At the Greek Tycoon's Bidding(2)

By: Cathy Williams

He waited, standing over her, arms folded, his body language informing her in no uncertain terms that, while he might have rescued her, he wasn’t about to allow the act of charity to overstay its limited welcome.

And while he waited, impatience mounting, his eyes roved over her face, taking in the short, straight nose, the wide mouth, and eyebrows that were surprisingly defined and at odds with the pale curly hair that had escaped its restraints.

As her eyes fluttered open he could only assume that he had been taken by surprise, because for a few seconds a confusing surge of awareness rushed through him. She had amazing eyes. The purest and deepest of blues. Then she blinked, disoriented, and the moment was lost as reality took over. The reality of his work being interrupted when time was not on his side.

‘It would appear that you fainted,’ Theo informed her as she struggled into a sitting position.

Heather gazed up at the man staring down at her and felt her throat tighten. For the past six months she had worked in his offices, coming in at six-thirty when she could begin cleaning, after the bulk of the employees had left. From a distance, she had watched him out of the corner of her eye, watched as he worked behind his desk, his door flung open—although she knew, from snatches of conversation she had overheard over the months, that very few would risk popping in for a light chat. She had felt herself thrill to the tones of his dark, deep voice when he happened to talk to one of his employees. He intimidated everyone, but as far as she was concerned he was the most beautiful man she had ever laid eyes on.

The lines of his face were strong—harsh, even—but he possessed a classic beauty that was still aggressively and ruggedly masculine. Midnight-dark hair swept back from his powerful face, curling against the nape of his neck, and even though she had never had the courage to look him in the face she had glimpsed enough to know that his eyes were dark and fathomless, and fringed with lashes that most women would have given their eye teeth for. She supposed that if she had worked for him she might well have found him as forbidding as everyone else seemed to, but he had no influence over the course of her life and so she could appreciate him without fear.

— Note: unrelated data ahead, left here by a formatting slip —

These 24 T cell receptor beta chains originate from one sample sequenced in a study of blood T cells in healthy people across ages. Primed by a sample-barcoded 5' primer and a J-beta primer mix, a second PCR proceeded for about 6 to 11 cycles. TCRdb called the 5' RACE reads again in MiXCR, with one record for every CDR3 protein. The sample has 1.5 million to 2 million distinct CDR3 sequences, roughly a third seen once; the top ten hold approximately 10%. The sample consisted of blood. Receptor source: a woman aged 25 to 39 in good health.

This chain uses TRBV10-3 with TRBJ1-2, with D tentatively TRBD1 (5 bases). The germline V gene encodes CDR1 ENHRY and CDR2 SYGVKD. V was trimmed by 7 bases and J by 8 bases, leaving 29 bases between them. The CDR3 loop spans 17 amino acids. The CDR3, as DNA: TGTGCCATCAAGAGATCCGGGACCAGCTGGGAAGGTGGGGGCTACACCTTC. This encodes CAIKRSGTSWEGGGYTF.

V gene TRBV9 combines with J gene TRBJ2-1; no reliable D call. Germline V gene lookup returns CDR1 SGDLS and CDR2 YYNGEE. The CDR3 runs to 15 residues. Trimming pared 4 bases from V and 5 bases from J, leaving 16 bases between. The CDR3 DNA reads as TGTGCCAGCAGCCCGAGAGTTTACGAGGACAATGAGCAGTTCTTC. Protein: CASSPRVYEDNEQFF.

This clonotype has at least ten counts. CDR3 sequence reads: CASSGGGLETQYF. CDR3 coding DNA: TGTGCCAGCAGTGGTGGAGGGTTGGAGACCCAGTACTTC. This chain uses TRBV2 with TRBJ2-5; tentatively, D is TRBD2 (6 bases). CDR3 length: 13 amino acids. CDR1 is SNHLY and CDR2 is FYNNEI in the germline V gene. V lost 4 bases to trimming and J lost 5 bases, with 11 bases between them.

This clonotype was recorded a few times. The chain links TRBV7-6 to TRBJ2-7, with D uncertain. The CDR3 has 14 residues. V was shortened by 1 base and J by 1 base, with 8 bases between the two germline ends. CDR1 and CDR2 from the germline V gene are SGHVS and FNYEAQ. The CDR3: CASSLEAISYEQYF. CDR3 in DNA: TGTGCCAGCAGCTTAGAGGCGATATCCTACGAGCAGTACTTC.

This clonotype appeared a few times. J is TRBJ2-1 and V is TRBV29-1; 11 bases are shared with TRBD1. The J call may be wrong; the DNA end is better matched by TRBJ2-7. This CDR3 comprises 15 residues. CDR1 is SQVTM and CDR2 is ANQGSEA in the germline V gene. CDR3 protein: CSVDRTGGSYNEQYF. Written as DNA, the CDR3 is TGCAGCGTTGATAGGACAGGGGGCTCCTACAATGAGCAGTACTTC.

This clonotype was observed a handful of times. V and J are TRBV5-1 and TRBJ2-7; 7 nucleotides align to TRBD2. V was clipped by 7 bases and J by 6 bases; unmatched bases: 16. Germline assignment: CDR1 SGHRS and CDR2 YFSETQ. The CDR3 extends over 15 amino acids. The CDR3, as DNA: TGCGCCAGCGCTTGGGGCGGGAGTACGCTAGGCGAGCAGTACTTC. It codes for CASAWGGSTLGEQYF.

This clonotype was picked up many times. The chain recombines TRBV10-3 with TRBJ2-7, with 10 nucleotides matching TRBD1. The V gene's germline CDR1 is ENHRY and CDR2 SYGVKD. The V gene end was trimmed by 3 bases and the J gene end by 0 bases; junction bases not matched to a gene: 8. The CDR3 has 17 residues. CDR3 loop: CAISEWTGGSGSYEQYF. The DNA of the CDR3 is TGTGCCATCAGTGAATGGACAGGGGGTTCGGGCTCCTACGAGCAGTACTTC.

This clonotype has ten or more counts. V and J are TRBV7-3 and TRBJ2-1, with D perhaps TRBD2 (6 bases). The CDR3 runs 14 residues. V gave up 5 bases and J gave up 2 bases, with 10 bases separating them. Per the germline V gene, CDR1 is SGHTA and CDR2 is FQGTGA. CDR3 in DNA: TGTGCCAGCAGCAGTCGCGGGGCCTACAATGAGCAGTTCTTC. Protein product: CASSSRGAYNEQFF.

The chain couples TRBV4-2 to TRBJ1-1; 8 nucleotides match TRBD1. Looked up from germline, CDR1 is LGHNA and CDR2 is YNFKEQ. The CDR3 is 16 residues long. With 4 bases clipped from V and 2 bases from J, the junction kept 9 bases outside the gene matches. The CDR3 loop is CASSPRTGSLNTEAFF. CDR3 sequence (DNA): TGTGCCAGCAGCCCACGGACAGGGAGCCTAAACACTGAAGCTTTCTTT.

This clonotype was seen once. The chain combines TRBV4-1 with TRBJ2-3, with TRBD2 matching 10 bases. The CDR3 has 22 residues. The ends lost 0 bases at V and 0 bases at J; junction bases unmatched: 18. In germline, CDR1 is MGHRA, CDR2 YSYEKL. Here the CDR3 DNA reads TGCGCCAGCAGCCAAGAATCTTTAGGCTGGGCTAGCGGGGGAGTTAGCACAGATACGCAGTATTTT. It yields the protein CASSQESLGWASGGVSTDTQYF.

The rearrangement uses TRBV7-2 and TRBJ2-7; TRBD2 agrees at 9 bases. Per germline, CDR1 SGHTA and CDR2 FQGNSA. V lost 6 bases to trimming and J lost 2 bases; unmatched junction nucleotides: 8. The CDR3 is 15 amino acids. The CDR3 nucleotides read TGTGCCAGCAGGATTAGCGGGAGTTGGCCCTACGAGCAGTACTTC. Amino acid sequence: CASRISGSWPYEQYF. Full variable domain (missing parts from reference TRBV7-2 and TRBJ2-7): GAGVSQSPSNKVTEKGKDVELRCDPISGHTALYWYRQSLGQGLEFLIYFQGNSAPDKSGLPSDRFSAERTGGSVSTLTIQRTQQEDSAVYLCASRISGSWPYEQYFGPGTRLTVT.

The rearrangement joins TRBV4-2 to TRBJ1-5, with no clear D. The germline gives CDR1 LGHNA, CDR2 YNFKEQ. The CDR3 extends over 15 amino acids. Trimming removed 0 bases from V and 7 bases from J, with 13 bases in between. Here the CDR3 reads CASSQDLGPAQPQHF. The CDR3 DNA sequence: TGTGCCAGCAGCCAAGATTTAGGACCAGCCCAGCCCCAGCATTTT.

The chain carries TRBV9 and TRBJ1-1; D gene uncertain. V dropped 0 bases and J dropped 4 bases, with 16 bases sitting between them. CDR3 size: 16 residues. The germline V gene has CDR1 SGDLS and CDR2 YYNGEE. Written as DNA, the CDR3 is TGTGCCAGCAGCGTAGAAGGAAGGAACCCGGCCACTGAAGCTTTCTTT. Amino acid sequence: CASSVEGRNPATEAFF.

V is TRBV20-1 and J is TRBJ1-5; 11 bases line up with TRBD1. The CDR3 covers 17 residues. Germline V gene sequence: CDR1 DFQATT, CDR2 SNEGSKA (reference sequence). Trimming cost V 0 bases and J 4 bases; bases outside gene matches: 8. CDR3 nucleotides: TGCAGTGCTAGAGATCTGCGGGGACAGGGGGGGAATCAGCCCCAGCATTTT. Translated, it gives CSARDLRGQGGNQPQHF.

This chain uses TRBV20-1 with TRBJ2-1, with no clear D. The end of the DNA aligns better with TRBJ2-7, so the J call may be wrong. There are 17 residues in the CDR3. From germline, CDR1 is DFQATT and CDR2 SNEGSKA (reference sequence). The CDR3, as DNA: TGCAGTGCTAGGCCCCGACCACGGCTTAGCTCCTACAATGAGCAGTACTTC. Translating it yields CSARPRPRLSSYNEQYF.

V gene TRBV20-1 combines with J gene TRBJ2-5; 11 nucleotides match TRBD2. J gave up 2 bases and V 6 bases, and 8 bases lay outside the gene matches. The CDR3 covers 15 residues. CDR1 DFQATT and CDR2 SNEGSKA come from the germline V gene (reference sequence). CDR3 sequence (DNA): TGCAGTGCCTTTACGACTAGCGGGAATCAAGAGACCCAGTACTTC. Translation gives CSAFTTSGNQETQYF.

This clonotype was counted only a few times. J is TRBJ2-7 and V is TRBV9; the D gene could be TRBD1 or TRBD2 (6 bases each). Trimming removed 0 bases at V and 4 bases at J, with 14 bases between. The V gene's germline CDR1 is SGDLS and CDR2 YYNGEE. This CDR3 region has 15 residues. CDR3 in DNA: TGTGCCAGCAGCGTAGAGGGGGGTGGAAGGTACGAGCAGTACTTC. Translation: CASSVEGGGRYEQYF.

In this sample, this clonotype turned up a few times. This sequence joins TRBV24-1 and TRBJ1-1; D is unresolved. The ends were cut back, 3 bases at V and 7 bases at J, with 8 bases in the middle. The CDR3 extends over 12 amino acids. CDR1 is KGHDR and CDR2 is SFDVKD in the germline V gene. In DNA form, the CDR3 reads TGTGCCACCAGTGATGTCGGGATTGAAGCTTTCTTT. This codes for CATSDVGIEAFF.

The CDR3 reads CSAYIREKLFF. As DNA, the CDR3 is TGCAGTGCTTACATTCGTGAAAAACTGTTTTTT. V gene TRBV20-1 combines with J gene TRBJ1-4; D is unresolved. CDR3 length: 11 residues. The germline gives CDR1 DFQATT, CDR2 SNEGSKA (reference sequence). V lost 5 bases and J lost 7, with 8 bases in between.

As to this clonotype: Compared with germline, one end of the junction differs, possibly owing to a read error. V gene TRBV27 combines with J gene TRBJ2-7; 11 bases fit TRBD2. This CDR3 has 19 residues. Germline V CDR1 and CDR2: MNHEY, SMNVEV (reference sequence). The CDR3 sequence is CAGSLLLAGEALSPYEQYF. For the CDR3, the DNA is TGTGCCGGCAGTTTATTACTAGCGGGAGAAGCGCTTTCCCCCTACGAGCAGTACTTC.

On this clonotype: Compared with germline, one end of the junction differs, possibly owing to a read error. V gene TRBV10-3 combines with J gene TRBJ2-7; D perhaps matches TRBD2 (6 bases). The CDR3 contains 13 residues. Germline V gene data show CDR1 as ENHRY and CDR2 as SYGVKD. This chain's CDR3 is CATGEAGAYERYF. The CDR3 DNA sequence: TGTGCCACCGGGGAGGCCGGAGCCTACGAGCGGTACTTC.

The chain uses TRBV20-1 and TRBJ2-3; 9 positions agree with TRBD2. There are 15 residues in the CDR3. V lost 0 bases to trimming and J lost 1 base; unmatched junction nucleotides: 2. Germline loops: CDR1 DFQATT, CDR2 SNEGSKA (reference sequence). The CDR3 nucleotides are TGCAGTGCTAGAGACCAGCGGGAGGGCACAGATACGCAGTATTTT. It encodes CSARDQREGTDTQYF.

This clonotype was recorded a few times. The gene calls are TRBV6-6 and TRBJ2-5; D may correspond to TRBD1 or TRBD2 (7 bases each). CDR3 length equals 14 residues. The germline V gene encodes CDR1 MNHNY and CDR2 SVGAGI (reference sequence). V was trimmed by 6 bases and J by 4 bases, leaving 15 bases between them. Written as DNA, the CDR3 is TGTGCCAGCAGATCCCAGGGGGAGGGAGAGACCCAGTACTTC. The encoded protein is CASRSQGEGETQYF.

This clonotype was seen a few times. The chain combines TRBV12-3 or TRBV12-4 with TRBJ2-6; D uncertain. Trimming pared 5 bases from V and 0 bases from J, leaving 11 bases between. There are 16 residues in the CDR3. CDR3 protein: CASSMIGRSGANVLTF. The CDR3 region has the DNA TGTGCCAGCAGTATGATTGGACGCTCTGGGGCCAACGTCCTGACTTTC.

Not that she was by nature the type of girl who cowered in the presence of anyone. By nature she was of a sunny disposition, and was a great believer that she was equal to everyone else, whatever her social standing might temporarily be and however broke she was. What counted lay inside and not in the outer packaging.

While her mind had been wandering down the extraordinary path that had found her lying on the sofa in his office, Theo had taken himself to his drinks cabinet and returned with a small glass of brown liquid.

‘Drink some of this.’

Heather blinked and tried not to stare too hard at him. ‘What is it?’ she asked.


‘I can’t.’

‘I beg your pardon?’

‘I can’t. It’s against company policy to drink while on the job. I could get the sack and I need the money.’

As far as Theo was concerned this was far too much information. All he wanted was for her to guzzle a bit of the brandy, which would have her up and running, leaving him with sufficient time to get through what he had to do if he were to avoid an argument with the latest of his dates, whose temper had already been tested to the limit by the frequency of his cancellations.

‘Drink,’ he ordered, holding the glass close to her lips, and Heather nervously obeyed, taking the tiniest of sips and flushing with guilt.

‘Oh, for goodness’ sake!’ Theo exclaimed. ‘You’ve just fainted! One sip of brandy isn’t selling your soul to the devil!’

‘I’ve never fainted before,’ Heather said. ‘Mum used to tell me that I wasn’t the fainting sort. Fainting was for undernourished girls, not for fatties like me. Claire fainted a lot when we were growing up. Well, not exactly a lot, but a few times. Which is a lot by anyone’s standards…’

Theo experienced the novel sensation of being bombarded on all fronts. For a few seconds he literally lost the power of speech.

‘Perhaps I’m coming down with something,’ Heather remarked, frowning. She sincerely hoped not. She couldn’t afford to start taking time off work because of ill health. Her night job with the cleaning company was on a temporary basis. No sick leave. And her day job as assistant teacher at a school near where she lived just wasn’t sufficient for her to really make ends meet. She felt the colour drain away from her face.

Theo watched, fascinated by this transparent display of emotion, before urgently pressing the glass to her lips. The last thing he needed was another attack of the vapours.